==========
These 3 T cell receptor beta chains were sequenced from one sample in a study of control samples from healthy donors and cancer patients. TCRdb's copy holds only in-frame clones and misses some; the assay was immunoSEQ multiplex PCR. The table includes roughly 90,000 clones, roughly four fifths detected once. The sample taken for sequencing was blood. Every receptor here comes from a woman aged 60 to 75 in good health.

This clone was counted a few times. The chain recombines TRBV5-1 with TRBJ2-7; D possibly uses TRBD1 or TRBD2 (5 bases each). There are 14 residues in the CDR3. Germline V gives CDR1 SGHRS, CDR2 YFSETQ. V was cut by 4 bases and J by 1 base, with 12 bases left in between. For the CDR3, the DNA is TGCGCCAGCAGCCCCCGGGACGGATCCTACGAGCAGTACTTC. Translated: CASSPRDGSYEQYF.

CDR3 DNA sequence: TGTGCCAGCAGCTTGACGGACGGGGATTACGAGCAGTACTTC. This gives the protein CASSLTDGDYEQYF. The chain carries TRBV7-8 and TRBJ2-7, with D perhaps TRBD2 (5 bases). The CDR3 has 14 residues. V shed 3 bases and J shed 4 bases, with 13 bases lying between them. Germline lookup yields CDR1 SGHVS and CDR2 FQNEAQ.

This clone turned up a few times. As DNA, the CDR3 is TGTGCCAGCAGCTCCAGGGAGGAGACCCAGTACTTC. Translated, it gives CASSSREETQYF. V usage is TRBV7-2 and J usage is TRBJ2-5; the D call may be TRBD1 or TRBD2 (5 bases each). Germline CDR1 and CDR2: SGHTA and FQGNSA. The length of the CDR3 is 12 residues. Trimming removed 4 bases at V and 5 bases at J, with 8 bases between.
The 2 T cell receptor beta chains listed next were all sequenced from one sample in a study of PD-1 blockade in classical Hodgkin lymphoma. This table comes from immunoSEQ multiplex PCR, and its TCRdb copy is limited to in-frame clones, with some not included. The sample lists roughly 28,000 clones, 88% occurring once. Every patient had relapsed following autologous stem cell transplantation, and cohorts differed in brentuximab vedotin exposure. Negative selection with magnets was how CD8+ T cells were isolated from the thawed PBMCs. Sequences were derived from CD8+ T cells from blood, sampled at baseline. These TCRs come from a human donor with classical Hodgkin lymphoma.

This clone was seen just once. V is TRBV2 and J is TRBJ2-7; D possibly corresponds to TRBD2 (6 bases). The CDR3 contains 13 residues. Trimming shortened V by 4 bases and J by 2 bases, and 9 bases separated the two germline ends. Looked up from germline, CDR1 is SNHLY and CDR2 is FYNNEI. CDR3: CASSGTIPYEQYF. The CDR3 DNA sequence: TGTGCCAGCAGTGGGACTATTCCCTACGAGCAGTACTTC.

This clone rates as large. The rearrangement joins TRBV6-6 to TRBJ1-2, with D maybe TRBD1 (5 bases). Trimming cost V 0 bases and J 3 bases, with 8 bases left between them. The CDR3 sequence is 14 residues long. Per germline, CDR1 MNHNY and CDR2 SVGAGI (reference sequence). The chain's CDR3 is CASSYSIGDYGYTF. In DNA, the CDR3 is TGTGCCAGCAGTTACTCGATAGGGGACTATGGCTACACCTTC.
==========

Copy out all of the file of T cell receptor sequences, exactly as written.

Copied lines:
These 3 T cell receptor beta chains were sequenced from one sample in a study of control samples from healthy donors and cancer patients. TCRdb's copy holds only in-frame clones and misses some; the assay was immunoSEQ multiplex PCR. The table includes roughly 90,000 clones, roughly four fifths detected once. The sample taken for sequencing was blood. Every receptor here comes from a woman aged 60 to 75 in good health.

This clone was counted a few times. The chain recombines TRBV5-1 with TRBJ2-7; D possibly uses TRBD1 or TRBD2 (5 bases each). There are 14 residues in the CDR3. Germline V gives CDR1 SGHRS, CDR2 YFSETQ. V was cut by 4 bases and J by 1 base, with 12 bases left in between. For the CDR3, the DNA is TGCGCCAGCAGCCCCCGGGACGGATCCTACGAGCAGTACTTC. Translated: CASSPRDGSYEQYF.

CDR3 DNA sequence: TGTGCCAGCAGCTTGACGGACGGGGATTACGAGCAGTACTTC. This gives the protein CASSLTDGDYEQYF. The chain carries TRBV7-8 and TRBJ2-7, with D perhaps TRBD2 (5 bases). The CDR3 has 14 residues. V shed 3 bases and J shed 4 bases, with 13 bases lying between them. Germline lookup yields CDR1 SGHVS and CDR2 FQNEAQ.

This clone turned up a few times. As DNA, the CDR3 is TGTGCCAGCAGCTCCAGGGAGGAGACCCAGTACTTC. Translated, it gives CASSSREETQYF. V usage is TRBV7-2 and J usage is TRBJ2-5; the D call may be TRBD1 or TRBD2 (5 bases each). Germline CDR1 and CDR2: SGHTA and FQGNSA. The length of the CDR3 is 12 residues. Trimming removed 4 bases at V and 5 bases at J, with 8 bases between.
The 2 T cell receptor beta chains listed next were all sequenced from one sample in a study of PD-1 blockade in classical Hodgkin lymphoma. This table comes from immunoSEQ multiplex PCR, and its TCRdb copy is limited to in-frame clones, with some not included. The sample lists roughly 28,000 clones, 88% occurring once. Every patient had relapsed following autologous stem cell transplantation, and cohorts differed in brentuximab vedotin exposure. Negative selection with magnets was how CD8+ T cells were isolated from the thawed PBMCs. Sequences were derived from CD8+ T cells from blood, sampled at baseline. These TCRs come from a human donor with classical Hodgkin lymphoma.

This clone was seen just once. V is TRBV2 and J is TRBJ2-7; D possibly corresponds to TRBD2 (6 bases). The CDR3 contains 13 residues. Trimming shortened V by 4 bases and J by 2 bases, and 9 bases separated the two germline ends. Looked up from germline, CDR1 is SNHLY and CDR2 is FYNNEI. CDR3: CASSGTIPYEQYF. The CDR3 DNA sequence: TGTGCCAGCAGTGGGACTATTCCCTACGAGCAGTACTTC.

This clone rates as large. The rearrangement joins TRBV6-6 to TRBJ1-2, with D maybe TRBD1 (5 bases). Trimming cost V 0 bases and J 3 bases, with 8 bases left between them. The CDR3 sequence is 14 residues long. Per germline, CDR1 MNHNY and CDR2 SVGAGI (reference sequence). The chain's CDR3 is CASSYSIGDYGYTF. In DNA, the CDR3 is TGTGCCAGCAGTTACTCGATAGGGGACTATGGCTACACCTTC.